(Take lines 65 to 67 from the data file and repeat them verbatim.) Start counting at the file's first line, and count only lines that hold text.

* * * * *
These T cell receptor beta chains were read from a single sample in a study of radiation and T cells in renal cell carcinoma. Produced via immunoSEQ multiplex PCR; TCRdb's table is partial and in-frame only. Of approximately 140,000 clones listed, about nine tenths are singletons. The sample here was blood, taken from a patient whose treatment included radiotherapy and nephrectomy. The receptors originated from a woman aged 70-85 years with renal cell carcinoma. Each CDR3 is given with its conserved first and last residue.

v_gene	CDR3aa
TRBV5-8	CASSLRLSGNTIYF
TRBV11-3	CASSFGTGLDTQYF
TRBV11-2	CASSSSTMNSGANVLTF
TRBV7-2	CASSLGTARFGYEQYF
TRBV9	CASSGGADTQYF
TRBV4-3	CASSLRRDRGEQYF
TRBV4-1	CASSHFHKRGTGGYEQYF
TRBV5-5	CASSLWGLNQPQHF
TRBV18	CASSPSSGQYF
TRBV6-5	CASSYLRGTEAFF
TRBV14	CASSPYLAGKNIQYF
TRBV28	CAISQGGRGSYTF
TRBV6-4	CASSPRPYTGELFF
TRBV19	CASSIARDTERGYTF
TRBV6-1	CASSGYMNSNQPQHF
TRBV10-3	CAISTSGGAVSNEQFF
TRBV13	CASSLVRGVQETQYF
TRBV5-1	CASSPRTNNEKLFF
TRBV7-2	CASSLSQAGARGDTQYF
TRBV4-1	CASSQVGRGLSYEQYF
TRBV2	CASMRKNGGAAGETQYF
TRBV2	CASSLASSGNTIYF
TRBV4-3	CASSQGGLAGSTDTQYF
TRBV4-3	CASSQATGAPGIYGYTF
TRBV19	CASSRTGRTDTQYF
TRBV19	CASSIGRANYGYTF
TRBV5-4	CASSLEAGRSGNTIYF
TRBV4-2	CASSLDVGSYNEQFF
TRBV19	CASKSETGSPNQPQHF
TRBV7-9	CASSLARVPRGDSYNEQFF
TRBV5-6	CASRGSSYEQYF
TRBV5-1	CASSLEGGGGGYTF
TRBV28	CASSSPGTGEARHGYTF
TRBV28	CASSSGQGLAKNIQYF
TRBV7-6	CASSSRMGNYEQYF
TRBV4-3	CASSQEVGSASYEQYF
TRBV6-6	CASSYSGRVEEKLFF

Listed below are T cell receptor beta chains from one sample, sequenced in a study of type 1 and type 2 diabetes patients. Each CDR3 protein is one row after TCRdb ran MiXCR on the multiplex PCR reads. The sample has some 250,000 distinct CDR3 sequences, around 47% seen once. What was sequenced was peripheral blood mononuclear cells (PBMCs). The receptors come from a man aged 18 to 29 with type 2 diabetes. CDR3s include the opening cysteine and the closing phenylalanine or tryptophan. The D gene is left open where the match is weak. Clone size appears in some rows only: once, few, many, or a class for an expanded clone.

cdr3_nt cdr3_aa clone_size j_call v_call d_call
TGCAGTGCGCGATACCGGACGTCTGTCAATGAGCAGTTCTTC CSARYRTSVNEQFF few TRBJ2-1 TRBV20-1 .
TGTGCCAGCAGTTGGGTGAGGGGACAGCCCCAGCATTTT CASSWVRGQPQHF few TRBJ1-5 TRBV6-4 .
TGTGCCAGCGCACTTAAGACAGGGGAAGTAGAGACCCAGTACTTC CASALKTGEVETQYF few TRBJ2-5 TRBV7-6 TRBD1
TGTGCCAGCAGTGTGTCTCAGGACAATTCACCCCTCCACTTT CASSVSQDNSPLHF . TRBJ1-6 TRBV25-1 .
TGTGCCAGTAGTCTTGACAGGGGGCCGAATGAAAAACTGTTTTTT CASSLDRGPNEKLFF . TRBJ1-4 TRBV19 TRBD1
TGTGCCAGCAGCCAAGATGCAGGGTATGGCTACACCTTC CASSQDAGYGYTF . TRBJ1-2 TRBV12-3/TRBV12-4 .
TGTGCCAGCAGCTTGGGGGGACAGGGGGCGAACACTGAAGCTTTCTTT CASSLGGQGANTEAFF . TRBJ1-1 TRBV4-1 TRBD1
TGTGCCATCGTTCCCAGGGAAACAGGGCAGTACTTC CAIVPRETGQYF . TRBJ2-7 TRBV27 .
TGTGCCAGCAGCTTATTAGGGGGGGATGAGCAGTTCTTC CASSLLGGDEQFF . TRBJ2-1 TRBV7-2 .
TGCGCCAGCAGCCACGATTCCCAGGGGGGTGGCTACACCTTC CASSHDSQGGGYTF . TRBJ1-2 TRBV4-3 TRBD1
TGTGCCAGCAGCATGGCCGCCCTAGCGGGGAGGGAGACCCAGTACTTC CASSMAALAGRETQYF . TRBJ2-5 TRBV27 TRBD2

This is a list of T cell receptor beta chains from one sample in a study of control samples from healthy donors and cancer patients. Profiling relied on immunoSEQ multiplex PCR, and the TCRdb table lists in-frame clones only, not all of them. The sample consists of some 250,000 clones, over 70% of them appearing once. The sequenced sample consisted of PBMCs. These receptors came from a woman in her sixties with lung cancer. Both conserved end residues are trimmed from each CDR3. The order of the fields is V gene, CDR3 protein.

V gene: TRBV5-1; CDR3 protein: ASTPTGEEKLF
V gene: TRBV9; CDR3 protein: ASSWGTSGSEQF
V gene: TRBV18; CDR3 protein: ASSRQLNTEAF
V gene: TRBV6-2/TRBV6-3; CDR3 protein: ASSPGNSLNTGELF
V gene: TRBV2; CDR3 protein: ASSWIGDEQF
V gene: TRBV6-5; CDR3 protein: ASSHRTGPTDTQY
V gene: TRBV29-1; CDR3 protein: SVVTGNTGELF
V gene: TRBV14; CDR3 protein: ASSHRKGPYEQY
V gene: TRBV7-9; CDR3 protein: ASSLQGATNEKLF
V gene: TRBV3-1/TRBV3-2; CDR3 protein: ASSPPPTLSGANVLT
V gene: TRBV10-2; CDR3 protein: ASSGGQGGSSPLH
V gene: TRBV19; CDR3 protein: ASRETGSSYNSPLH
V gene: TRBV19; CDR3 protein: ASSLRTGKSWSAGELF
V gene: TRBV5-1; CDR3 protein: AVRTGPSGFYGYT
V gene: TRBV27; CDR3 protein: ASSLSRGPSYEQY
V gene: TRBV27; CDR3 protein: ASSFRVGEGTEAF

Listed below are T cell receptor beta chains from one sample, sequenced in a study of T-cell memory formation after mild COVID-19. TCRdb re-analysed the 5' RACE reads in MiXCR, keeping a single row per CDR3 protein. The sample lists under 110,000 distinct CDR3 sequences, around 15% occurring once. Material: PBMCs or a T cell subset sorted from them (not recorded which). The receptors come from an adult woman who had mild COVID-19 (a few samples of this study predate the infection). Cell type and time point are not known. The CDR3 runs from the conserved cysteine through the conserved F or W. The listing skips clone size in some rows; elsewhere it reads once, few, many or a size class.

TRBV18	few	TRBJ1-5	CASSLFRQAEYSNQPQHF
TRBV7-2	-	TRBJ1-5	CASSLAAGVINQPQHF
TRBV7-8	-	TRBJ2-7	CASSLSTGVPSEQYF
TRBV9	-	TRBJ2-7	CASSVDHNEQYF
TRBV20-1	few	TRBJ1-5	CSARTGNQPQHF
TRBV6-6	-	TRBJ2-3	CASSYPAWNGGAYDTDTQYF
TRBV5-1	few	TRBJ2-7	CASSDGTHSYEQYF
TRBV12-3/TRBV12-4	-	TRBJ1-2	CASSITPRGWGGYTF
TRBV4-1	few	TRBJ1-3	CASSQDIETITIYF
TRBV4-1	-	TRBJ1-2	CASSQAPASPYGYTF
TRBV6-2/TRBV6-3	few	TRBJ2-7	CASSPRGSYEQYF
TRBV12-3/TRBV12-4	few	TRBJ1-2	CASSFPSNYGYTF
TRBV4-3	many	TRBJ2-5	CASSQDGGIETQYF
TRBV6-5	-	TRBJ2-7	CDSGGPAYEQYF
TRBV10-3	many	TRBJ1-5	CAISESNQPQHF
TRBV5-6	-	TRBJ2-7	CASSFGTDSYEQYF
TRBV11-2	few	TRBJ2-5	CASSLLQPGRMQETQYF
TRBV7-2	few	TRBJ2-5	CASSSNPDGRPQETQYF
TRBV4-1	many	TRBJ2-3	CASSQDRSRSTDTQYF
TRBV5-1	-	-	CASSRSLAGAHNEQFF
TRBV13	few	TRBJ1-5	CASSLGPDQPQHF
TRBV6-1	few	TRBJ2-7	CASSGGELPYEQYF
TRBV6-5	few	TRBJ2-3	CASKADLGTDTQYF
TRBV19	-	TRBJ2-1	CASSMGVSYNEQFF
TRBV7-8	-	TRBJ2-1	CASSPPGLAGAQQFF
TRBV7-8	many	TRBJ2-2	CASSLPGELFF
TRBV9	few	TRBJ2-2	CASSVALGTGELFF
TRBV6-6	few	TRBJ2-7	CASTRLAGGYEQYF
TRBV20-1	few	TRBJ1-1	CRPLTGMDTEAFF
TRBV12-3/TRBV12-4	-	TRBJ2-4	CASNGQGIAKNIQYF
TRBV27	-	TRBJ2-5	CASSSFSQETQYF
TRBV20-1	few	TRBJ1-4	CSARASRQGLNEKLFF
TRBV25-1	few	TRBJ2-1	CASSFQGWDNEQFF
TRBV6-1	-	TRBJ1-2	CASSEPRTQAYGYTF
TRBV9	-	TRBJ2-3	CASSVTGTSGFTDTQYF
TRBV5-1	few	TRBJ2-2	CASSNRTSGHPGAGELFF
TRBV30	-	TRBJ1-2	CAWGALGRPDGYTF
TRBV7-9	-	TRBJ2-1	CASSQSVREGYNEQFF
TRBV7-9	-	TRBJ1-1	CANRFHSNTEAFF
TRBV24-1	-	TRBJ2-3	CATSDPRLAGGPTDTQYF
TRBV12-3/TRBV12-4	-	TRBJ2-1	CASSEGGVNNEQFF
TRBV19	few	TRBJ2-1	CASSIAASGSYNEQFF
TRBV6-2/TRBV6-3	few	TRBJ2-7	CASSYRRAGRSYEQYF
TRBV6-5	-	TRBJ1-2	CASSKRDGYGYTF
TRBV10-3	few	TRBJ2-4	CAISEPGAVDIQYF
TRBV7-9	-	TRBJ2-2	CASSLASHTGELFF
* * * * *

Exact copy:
V gene: TRBV19; CDR3 protein: ASRETGSSYNSPLH
V gene: TRBV19; CDR3 protein: ASSLRTGKSWSAGELF
V gene: TRBV5-1; CDR3 protein: AVRTGPSGFYGYT